When reading about this proposal for Walmart banking originally I took an attitude of wait-and-see.
Here’s the New York Times story about Walmart’s new offering: “Walmart Prepares to Offer Low-Cost Checking Accounts.”
Here comes Wal-Bank.
After years of thwarted efforts to break into banking, Walmart is making its biggest foray yet into everyday financial services.
Walmart, the nation’s largest retailer, is teaming up with Green Dot, known for its prepaid payment cards, to supply checking accounts to almost anyone over 18 who passes an ID check.
Daniel Eckert, senior vice president at Walmart, said on Tuesday that the accounts would be available nationwide by the end of October. The accounts are intended to be low-cost alternatives to traditional bank checking accounts, with no fees for overdrafts or bounced checks and no minimum account balance.
In comparison, a basic checking account at Citibank charges $12 if a check is returned and $34 for overdrafts.
The new accounts from Green Dot, called GoBank, will cost $8.95 a month if they have direct deposits totaling less than $500 a month. Mr. Eckert said that most people on Social Security or fixed pensions would qualify.
Walmart haters will find reasons to attack the idea, but Dr. Gary North brings focus on two ideas which I believe could be very positive:
1. Banks hit folks with $32-billion in overdraft fees in 2013—many who paid are not completely irresponsible, they simply made a mistake, or had a vendor who made a mistake. These fees often put someone living on a very thin financial margin into a tailspin from which it’s hard to recover—$30 or $40 can be devastating.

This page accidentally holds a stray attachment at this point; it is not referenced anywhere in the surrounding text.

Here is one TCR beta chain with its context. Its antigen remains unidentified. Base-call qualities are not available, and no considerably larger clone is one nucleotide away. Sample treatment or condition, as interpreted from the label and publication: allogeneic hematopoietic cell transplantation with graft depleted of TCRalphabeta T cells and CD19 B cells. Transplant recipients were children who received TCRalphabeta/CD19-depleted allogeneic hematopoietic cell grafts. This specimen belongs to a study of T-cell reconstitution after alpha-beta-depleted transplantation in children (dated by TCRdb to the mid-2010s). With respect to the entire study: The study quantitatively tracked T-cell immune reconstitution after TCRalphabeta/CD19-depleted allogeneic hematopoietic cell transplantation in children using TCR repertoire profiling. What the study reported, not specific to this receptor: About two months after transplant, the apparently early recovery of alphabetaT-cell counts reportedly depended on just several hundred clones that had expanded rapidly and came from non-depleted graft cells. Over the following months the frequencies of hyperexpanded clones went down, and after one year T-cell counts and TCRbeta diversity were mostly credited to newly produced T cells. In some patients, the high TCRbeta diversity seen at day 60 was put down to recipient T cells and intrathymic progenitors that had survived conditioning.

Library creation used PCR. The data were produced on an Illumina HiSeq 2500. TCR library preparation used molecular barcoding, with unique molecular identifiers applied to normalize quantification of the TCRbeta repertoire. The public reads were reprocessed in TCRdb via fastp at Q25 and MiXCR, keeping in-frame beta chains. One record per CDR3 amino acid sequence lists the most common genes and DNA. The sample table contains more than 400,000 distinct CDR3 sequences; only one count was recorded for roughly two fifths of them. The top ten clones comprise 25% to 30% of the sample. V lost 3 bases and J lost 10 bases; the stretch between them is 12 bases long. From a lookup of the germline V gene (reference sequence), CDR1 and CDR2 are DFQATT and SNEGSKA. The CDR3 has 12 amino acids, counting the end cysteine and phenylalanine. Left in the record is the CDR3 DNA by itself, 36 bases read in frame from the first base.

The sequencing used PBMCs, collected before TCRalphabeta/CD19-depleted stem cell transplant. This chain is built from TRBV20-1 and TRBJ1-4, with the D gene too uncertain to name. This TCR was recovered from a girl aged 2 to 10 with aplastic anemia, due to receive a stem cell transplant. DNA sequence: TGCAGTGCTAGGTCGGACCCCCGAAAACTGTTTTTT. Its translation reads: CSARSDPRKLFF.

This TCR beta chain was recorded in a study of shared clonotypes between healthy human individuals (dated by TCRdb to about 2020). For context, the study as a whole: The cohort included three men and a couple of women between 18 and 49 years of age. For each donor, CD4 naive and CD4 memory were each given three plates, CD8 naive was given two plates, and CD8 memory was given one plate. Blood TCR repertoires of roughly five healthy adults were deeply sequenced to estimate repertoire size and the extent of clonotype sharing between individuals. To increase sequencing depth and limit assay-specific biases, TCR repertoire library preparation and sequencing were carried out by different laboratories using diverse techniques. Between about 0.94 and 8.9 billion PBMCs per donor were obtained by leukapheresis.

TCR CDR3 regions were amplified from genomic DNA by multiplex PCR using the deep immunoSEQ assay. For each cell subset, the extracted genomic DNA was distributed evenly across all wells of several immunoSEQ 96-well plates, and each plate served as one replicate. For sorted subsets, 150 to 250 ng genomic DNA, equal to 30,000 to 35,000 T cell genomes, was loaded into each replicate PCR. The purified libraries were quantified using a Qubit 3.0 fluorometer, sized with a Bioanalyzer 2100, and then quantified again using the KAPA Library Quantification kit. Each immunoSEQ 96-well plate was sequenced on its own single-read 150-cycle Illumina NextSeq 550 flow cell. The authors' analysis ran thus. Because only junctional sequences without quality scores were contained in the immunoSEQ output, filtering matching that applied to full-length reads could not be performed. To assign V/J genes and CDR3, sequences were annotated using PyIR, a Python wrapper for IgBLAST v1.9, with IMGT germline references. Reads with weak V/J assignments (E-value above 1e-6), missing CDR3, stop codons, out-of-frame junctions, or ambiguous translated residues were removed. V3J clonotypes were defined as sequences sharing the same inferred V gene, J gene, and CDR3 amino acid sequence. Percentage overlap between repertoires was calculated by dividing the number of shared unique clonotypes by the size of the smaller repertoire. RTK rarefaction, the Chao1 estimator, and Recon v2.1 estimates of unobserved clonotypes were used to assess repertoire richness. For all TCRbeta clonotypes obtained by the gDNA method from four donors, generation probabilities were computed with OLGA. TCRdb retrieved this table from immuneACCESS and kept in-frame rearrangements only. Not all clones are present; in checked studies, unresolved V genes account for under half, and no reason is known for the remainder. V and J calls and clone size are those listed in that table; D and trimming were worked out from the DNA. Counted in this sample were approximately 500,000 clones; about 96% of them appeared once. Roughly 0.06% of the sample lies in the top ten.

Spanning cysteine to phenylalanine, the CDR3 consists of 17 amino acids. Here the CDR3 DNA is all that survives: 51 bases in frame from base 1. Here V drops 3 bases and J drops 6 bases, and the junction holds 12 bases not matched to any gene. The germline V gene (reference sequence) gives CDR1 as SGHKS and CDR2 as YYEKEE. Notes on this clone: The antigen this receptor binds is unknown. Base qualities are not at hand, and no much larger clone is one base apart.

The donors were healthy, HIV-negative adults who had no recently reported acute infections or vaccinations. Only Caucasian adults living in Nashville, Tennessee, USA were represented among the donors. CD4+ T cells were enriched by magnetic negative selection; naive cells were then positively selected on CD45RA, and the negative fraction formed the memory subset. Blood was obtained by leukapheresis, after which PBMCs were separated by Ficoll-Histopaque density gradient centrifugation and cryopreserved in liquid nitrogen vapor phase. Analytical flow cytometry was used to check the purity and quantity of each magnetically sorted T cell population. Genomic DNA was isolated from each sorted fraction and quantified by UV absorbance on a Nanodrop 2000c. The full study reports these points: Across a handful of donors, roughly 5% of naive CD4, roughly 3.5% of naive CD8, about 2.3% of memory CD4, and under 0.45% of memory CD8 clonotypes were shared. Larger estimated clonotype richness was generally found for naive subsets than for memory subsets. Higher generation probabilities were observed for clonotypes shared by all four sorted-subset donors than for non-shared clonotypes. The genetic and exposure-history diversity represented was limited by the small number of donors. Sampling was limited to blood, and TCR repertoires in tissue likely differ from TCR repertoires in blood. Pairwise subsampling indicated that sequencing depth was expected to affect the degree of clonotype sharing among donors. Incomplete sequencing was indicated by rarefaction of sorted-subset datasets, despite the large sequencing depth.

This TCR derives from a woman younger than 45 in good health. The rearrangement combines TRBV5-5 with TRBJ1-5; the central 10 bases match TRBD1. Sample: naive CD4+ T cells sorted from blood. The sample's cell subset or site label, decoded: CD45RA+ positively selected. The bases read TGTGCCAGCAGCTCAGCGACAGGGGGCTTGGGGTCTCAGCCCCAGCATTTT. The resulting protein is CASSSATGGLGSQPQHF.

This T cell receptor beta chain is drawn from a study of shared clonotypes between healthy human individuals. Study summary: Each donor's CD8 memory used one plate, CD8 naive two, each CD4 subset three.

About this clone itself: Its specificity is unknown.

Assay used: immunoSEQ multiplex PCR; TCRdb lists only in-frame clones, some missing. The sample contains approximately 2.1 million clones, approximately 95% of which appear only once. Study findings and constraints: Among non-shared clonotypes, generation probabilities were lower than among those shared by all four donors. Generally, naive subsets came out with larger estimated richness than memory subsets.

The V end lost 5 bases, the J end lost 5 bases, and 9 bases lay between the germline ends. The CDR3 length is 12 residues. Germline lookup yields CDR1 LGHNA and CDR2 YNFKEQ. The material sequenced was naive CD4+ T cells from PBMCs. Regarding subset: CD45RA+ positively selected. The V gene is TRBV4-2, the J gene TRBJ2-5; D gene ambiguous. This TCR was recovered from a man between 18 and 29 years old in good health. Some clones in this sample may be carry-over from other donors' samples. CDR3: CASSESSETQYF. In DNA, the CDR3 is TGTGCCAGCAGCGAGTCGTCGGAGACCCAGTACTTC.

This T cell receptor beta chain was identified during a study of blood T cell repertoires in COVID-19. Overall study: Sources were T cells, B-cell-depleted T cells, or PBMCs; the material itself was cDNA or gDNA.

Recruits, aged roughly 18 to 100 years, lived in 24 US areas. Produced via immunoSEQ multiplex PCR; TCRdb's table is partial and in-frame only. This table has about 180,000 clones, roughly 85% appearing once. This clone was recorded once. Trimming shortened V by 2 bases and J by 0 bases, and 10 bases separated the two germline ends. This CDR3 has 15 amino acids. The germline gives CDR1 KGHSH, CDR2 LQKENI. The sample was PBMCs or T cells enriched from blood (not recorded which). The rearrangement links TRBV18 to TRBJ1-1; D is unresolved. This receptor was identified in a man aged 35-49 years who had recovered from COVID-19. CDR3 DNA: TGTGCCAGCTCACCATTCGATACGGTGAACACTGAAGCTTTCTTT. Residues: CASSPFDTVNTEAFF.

2. Check-cashing stores have proliferated, and though I won’t go so far as to say they should be illegal, I’m glad Walmart’s idea will likely put many of them out of business—they’ve been popping up like noxious weeds, providing a service that is lucrative for them, but not in the overall best interests of the poor.
I know many of you readers will not see the appeal of this sort of banking offer when you have checking accounts that don’t involve a monthly fee. Obviously you have choices. There are some who don’t have these options. I know my current bank charges me more than Walmart’s price if my balance dips below their arbitrary minimums. The reality is that many people don’t have accounts at all, and this will be a help. More choices are almost always good.
I’m not sure how the “no overdraft fee” thing will work, but that may be the biggest feature for many who are often living on the edge. Seems WM would get killed with some folks, but… they’ve obviously worked out a business model…
So, again, I’ll stand back and see how it goes. Perhaps one day soon I’ll even move my checking account there. When I researched banks at the height of the 2008 collapse, the most responsible institution in my area (by far!) was the one chosen to be inside Walmart.
It’s about time sanity, and a focus on customers returned to banking.